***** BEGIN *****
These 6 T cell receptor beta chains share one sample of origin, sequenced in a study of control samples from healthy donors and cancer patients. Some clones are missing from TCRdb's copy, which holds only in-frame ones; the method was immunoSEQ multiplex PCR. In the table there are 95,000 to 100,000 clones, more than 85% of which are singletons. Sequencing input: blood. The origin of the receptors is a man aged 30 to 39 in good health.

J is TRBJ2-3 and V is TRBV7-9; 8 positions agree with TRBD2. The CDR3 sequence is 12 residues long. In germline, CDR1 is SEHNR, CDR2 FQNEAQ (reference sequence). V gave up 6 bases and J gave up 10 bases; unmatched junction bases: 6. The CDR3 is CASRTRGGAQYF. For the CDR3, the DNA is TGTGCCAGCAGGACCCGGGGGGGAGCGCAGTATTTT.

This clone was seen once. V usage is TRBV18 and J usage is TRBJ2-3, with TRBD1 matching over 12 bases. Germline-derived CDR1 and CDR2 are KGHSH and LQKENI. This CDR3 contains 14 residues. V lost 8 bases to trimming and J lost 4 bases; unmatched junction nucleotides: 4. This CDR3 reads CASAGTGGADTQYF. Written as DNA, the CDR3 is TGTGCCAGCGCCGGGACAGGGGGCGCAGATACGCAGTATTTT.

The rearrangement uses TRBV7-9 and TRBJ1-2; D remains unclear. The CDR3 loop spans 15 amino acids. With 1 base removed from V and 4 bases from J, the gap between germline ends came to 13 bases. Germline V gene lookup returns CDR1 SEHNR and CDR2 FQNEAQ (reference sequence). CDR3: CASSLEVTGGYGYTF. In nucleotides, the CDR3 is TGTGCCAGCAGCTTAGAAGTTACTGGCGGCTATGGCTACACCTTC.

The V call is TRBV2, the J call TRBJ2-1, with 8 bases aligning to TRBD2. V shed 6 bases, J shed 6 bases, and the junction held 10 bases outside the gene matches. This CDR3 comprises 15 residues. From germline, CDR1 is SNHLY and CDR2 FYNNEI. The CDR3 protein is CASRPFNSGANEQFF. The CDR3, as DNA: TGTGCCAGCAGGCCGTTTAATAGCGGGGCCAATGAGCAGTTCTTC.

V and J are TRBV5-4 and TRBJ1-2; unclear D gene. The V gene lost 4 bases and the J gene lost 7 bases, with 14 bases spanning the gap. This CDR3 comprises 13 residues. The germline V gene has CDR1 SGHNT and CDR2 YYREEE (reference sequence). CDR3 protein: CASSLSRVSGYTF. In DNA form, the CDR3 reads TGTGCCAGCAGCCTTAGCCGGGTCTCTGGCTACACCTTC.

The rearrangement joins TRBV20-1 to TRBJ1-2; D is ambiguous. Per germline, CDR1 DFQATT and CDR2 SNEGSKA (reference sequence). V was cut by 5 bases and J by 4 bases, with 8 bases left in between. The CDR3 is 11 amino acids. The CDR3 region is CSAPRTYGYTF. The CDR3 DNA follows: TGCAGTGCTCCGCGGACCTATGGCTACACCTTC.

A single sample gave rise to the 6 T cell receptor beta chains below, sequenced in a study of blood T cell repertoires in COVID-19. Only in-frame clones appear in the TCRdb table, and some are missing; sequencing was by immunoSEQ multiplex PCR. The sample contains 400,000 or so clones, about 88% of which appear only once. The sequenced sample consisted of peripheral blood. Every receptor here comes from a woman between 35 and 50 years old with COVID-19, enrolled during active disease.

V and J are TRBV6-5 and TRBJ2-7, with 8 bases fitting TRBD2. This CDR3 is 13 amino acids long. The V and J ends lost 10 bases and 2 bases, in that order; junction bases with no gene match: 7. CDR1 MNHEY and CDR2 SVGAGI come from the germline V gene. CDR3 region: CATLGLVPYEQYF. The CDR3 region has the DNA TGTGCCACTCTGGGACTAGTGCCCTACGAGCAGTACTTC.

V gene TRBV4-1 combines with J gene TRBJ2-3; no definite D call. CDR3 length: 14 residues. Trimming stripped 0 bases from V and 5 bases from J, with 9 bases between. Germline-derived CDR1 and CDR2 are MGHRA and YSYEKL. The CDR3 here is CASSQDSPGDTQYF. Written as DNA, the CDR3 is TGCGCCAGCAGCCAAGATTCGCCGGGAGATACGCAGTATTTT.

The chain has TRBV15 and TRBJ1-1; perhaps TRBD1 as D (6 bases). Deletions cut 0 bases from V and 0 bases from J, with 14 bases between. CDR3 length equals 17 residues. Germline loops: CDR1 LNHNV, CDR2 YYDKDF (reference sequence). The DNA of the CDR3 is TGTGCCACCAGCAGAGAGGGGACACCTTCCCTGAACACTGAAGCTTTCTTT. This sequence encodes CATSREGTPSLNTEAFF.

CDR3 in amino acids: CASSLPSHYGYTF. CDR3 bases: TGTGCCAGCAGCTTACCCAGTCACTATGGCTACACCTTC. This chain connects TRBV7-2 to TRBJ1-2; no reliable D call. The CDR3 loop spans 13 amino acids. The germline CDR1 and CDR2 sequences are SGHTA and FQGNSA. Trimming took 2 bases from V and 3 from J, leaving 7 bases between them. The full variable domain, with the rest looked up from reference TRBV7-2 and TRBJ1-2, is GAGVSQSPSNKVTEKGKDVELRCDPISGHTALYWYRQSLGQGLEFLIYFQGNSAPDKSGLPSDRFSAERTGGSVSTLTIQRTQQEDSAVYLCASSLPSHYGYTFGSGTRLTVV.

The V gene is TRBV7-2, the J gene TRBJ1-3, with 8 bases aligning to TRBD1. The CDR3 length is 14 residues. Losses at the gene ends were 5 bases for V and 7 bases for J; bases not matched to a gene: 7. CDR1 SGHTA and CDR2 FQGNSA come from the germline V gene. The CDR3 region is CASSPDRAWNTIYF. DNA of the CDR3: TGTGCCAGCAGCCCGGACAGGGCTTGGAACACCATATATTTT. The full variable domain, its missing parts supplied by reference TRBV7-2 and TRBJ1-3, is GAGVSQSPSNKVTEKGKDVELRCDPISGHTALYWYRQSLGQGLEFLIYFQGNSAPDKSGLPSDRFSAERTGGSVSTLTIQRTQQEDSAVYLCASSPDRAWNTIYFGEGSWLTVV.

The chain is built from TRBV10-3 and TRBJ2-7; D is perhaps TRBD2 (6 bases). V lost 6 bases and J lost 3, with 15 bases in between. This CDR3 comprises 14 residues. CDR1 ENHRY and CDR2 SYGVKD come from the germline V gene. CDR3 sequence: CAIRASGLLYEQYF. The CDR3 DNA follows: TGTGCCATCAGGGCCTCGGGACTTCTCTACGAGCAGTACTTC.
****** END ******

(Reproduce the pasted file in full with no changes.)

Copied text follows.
These 6 T cell receptor beta chains share one sample of origin, sequenced in a study of control samples from healthy donors and cancer patients. Some clones are missing from TCRdb's copy, which holds only in-frame ones; the method was immunoSEQ multiplex PCR. In the table there are 95,000 to 100,000 clones, more than 85% of which are singletons. Sequencing input: blood. The origin of the receptors is a man aged 30 to 39 in good health.

J is TRBJ2-3 and V is TRBV7-9; 8 positions agree with TRBD2. The CDR3 sequence is 12 residues long. In germline, CDR1 is SEHNR, CDR2 FQNEAQ (reference sequence). V gave up 6 bases and J gave up 10 bases; unmatched junction bases: 6. The CDR3 is CASRTRGGAQYF. For the CDR3, the DNA is TGTGCCAGCAGGACCCGGGGGGGAGCGCAGTATTTT.

This clone was seen once. V usage is TRBV18 and J usage is TRBJ2-3, with TRBD1 matching over 12 bases. Germline-derived CDR1 and CDR2 are KGHSH and LQKENI. This CDR3 contains 14 residues. V lost 8 bases to trimming and J lost 4 bases; unmatched junction nucleotides: 4. This CDR3 reads CASAGTGGADTQYF. Written as DNA, the CDR3 is TGTGCCAGCGCCGGGACAGGGGGCGCAGATACGCAGTATTTT.

The rearrangement uses TRBV7-9 and TRBJ1-2; D remains unclear. The CDR3 loop spans 15 amino acids. With 1 base removed from V and 4 bases from J, the gap between germline ends came to 13 bases. Germline V gene lookup returns CDR1 SEHNR and CDR2 FQNEAQ (reference sequence). CDR3: CASSLEVTGGYGYTF. In nucleotides, the CDR3 is TGTGCCAGCAGCTTAGAAGTTACTGGCGGCTATGGCTACACCTTC.

The V call is TRBV2, the J call TRBJ2-1, with 8 bases aligning to TRBD2. V shed 6 bases, J shed 6 bases, and the junction held 10 bases outside the gene matches. This CDR3 comprises 15 residues. From germline, CDR1 is SNHLY and CDR2 FYNNEI. The CDR3 protein is CASRPFNSGANEQFF. The CDR3, as DNA: TGTGCCAGCAGGCCGTTTAATAGCGGGGCCAATGAGCAGTTCTTC.

V and J are TRBV5-4 and TRBJ1-2; unclear D gene. The V gene lost 4 bases and the J gene lost 7 bases, with 14 bases spanning the gap. This CDR3 comprises 13 residues. The germline V gene has CDR1 SGHNT and CDR2 YYREEE (reference sequence). CDR3 protein: CASSLSRVSGYTF. In DNA form, the CDR3 reads TGTGCCAGCAGCCTTAGCCGGGTCTCTGGCTACACCTTC.

The rearrangement joins TRBV20-1 to TRBJ1-2; D is ambiguous. Per germline, CDR1 DFQATT and CDR2 SNEGSKA (reference sequence). V was cut by 5 bases and J by 4 bases, with 8 bases left in between. The CDR3 is 11 amino acids. The CDR3 region is CSAPRTYGYTF. The CDR3 DNA follows: TGCAGTGCTCCGCGGACCTATGGCTACACCTTC.

A single sample gave rise to the 6 T cell receptor beta chains below, sequenced in a study of blood T cell repertoires in COVID-19. Only in-frame clones appear in the TCRdb table, and some are missing; sequencing was by immunoSEQ multiplex PCR. The sample contains 400,000 or so clones, about 88% of which appear only once. The sequenced sample consisted of peripheral blood. Every receptor here comes from a woman between 35 and 50 years old with COVID-19, enrolled during active disease.

V and J are TRBV6-5 and TRBJ2-7, with 8 bases fitting TRBD2. This CDR3 is 13 amino acids long. The V and J ends lost 10 bases and 2 bases, in that order; junction bases with no gene match: 7. CDR1 MNHEY and CDR2 SVGAGI come from the germline V gene. CDR3 region: CATLGLVPYEQYF. The CDR3 region has the DNA TGTGCCACTCTGGGACTAGTGCCCTACGAGCAGTACTTC.

V gene TRBV4-1 combines with J gene TRBJ2-3; no definite D call. CDR3 length: 14 residues. Trimming stripped 0 bases from V and 5 bases from J, with 9 bases between. Germline-derived CDR1 and CDR2 are MGHRA and YSYEKL. The CDR3 here is CASSQDSPGDTQYF. Written as DNA, the CDR3 is TGCGCCAGCAGCCAAGATTCGCCGGGAGATACGCAGTATTTT.

The chain has TRBV15 and TRBJ1-1; perhaps TRBD1 as D (6 bases). Deletions cut 0 bases from V and 0 bases from J, with 14 bases between. CDR3 length equals 17 residues. Germline loops: CDR1 LNHNV, CDR2 YYDKDF (reference sequence). The DNA of the CDR3 is TGTGCCACCAGCAGAGAGGGGACACCTTCCCTGAACACTGAAGCTTTCTTT. This sequence encodes CATSREGTPSLNTEAFF.

CDR3 in amino acids: CASSLPSHYGYTF. CDR3 bases: TGTGCCAGCAGCTTACCCAGTCACTATGGCTACACCTTC. This chain connects TRBV7-2 to TRBJ1-2; no reliable D call. The CDR3 loop spans 13 amino acids. The germline CDR1 and CDR2 sequences are SGHTA and FQGNSA. Trimming took 2 bases from V and 3 from J, leaving 7 bases between them. The full variable domain, with the rest looked up from reference TRBV7-2 and TRBJ1-2, is GAGVSQSPSNKVTEKGKDVELRCDPISGHTALYWYRQSLGQGLEFLIYFQGNSAPDKSGLPSDRFSAERTGGSVSTLTIQRTQQEDSAVYLCASSLPSHYGYTFGSGTRLTVV.

The V gene is TRBV7-2, the J gene TRBJ1-3, with 8 bases aligning to TRBD1. The CDR3 length is 14 residues. Losses at the gene ends were 5 bases for V and 7 bases for J; bases not matched to a gene: 7. CDR1 SGHTA and CDR2 FQGNSA come from the germline V gene. The CDR3 region is CASSPDRAWNTIYF. DNA of the CDR3: TGTGCCAGCAGCCCGGACAGGGCTTGGAACACCATATATTTT. The full variable domain, its missing parts supplied by reference TRBV7-2 and TRBJ1-3, is GAGVSQSPSNKVTEKGKDVELRCDPISGHTALYWYRQSLGQGLEFLIYFQGNSAPDKSGLPSDRFSAERTGGSVSTLTIQRTQQEDSAVYLCASSPDRAWNTIYFGEGSWLTVV.

The chain is built from TRBV10-3 and TRBJ2-7; D is perhaps TRBD2 (6 bases). V lost 6 bases and J lost 3, with 15 bases in between. This CDR3 comprises 14 residues. CDR1 ENHRY and CDR2 SYGVKD come from the germline V gene. CDR3 sequence: CAIRASGLLYEQYF. The CDR3 DNA follows: TGTGCCATCAGGGCCTCGGGACTTCTCTACGAGCAGTACTTC.